Yet, what is crucial to note are Mr. Hooper's last words to those surrounding his deathbed. Mr. Hooper tells them in anger that all of them wear black veils: “I look around me, and, lo! on every visage a Black Veil!” (Hawthorne). This declaration underlines the meanings of the veil in the story as symbolic of sin, darkness, and the duality within human nature. Thus, "The Minister's Black Veil" by Nathaniel Hawthorne is a literary work of art that demonstrates the author's use of allegory to highlight the psychological angle of the story and characters using agents of symbols, setting, characters, and actions in a coherent way to represent non-literal and metaphorical meanings about the human character (Abrams 7).
Throughout The Scarlet Letter a character experiences public humiliation. Nathanial Hawthorne uses Hester Prynne as an example of this. “To those who would condone Hester’s sin, on the grounds that she knew love, Hawthorne presents the painful reality of the evil that arises from breaking the laws of the society” (Stromberg 275). Stromberg states that that author makes a clear illustration of the consequences one has to embrace if he or she ever breaks the laws written for society. Throughout the book, Hawthorne mentions idea of the Black Man, symbolizing Satan.
Poe is most famous for his psychological thrillers where he reveals his thoughts that all human nature is dark and malicious. He expresses dark and gloomy ... ... middle of paper ... ... symbol for the secret sin that all people carry within themselves. At the end of the story, on his death bed, the minister says that he sees “on every on visage a Black Veil” (End of book). The minister is saying that all men hide behind their sin and it causes people to examine their own lives and guilt for their own sins. Another symbol is the Puritan interest in the concept of “sin”.
Struggle between Good and Evil in The Scarlet Letter and Macbeth It is said that “all conflict in literature is, in its simplest form, a struggle between good and evil.” Indeed, the fundamental conflict of human nature is that of darkness and light; and as a mirror to life, the conflicts in literature is not different from those in human nature. The struggle of good and evil is shown in Nathaniel Hawthorne’s The Scarlet Letter, which portrays the spiritual battle between and evil man and a sinned minister, as well as the minister’s internal turmoil. William Shakespeare’s Macbeth, similarly describes a man’s moral decay and the vengeance of the wronged good people. Both authors use various literary elements and techniques such as symbolism, metaphor, theme, and characterization to illustrate the struggle between good and evil in their works. The Scarlet Letter, written by Nathaniel Hawthorne, is a story of damnation and redemption.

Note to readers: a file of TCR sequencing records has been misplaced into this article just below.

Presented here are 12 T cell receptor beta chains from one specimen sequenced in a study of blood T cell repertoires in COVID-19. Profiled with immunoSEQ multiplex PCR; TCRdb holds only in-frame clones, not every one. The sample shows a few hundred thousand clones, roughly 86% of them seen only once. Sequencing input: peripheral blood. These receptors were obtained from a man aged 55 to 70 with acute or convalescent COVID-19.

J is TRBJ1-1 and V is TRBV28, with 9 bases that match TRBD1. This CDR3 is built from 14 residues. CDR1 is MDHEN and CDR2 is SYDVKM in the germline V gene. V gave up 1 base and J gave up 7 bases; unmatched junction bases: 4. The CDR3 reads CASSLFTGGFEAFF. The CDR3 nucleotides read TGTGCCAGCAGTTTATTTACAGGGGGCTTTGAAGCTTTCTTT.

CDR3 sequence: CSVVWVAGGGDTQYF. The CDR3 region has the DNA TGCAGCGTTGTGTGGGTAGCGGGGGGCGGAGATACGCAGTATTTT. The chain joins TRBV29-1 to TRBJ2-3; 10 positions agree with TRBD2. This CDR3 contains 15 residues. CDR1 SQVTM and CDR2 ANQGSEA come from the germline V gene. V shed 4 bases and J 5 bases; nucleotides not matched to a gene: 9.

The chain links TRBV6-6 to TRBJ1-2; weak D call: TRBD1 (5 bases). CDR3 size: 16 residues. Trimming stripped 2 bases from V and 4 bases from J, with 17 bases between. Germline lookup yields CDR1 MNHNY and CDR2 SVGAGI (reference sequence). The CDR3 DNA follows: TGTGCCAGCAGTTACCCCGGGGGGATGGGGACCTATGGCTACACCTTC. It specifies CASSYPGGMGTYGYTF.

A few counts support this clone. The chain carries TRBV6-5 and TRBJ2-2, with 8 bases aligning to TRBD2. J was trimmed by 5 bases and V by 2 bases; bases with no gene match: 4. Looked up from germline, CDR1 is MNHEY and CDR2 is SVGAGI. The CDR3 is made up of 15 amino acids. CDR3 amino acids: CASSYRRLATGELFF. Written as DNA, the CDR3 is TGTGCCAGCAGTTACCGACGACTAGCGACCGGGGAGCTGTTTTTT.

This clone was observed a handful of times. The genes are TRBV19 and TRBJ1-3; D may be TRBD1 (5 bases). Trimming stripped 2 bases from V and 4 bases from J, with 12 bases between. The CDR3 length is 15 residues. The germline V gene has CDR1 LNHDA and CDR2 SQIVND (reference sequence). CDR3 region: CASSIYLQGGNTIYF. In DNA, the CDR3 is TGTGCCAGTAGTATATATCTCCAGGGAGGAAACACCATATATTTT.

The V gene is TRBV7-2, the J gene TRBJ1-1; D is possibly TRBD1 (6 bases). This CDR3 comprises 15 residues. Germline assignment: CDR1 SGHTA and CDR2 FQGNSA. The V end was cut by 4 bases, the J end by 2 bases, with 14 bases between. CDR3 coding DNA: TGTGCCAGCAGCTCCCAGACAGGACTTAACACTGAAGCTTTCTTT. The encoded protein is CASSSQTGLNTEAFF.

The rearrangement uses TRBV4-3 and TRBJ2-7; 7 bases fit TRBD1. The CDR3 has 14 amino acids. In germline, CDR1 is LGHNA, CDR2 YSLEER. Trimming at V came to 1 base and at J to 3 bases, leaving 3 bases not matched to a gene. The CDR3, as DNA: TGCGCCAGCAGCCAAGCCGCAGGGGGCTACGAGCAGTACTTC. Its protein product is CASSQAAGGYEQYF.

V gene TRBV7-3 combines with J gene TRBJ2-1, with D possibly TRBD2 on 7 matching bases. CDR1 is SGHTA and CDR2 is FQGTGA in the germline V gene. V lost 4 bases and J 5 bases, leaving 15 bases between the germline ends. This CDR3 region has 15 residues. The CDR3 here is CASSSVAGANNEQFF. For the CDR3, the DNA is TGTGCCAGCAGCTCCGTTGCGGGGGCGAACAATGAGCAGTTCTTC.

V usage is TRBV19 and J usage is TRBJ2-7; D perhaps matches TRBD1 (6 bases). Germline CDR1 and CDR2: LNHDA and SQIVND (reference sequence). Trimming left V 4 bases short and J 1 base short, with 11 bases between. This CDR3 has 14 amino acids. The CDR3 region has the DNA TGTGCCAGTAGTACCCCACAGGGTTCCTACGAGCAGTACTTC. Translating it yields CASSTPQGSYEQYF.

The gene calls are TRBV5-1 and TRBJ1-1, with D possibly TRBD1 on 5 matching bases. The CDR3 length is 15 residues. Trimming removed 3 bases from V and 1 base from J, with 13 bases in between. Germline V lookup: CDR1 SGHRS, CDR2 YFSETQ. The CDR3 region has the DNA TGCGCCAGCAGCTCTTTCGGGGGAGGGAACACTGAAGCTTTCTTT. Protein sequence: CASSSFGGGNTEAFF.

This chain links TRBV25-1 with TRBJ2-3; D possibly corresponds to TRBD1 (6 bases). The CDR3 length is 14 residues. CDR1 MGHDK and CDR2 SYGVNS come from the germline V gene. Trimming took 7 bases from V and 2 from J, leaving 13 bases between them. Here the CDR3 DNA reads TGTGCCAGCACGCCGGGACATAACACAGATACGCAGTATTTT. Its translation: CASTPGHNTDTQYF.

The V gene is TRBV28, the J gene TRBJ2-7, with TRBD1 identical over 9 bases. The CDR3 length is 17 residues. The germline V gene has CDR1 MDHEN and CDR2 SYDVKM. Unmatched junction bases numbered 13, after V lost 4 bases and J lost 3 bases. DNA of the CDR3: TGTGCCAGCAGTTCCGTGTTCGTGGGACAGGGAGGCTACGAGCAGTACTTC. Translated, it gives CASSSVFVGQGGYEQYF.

unforgettable case histories of men and women afflicted by guilt, or, as he called it, by “a stain upon the soul” (43). Sculley Bradley, Richmond Croom Beatty and E. Hudson Long in “The Social Criticism of a Public Man” state: “He was absorbed by the enigmas of evil and of moral responsibility” (47). Using an assortment of literary critical opinion, this reader considers that the central conflict in the tale is an internal one - the conflict in the mind and soul of Goodman Brown between joining the ranks of the devil, and remaining a morally good person, and the extension of this conflict to the world at large represented by the villagers of Salem. It is a difficult personal journey for Young Goodman Brown, a young Puritan resident of Salem, Massachusetts, in the 1600’s to say goodbye to Faith on that fateful night and to keep a prior commitment made with an evil character (the devil) in the woods.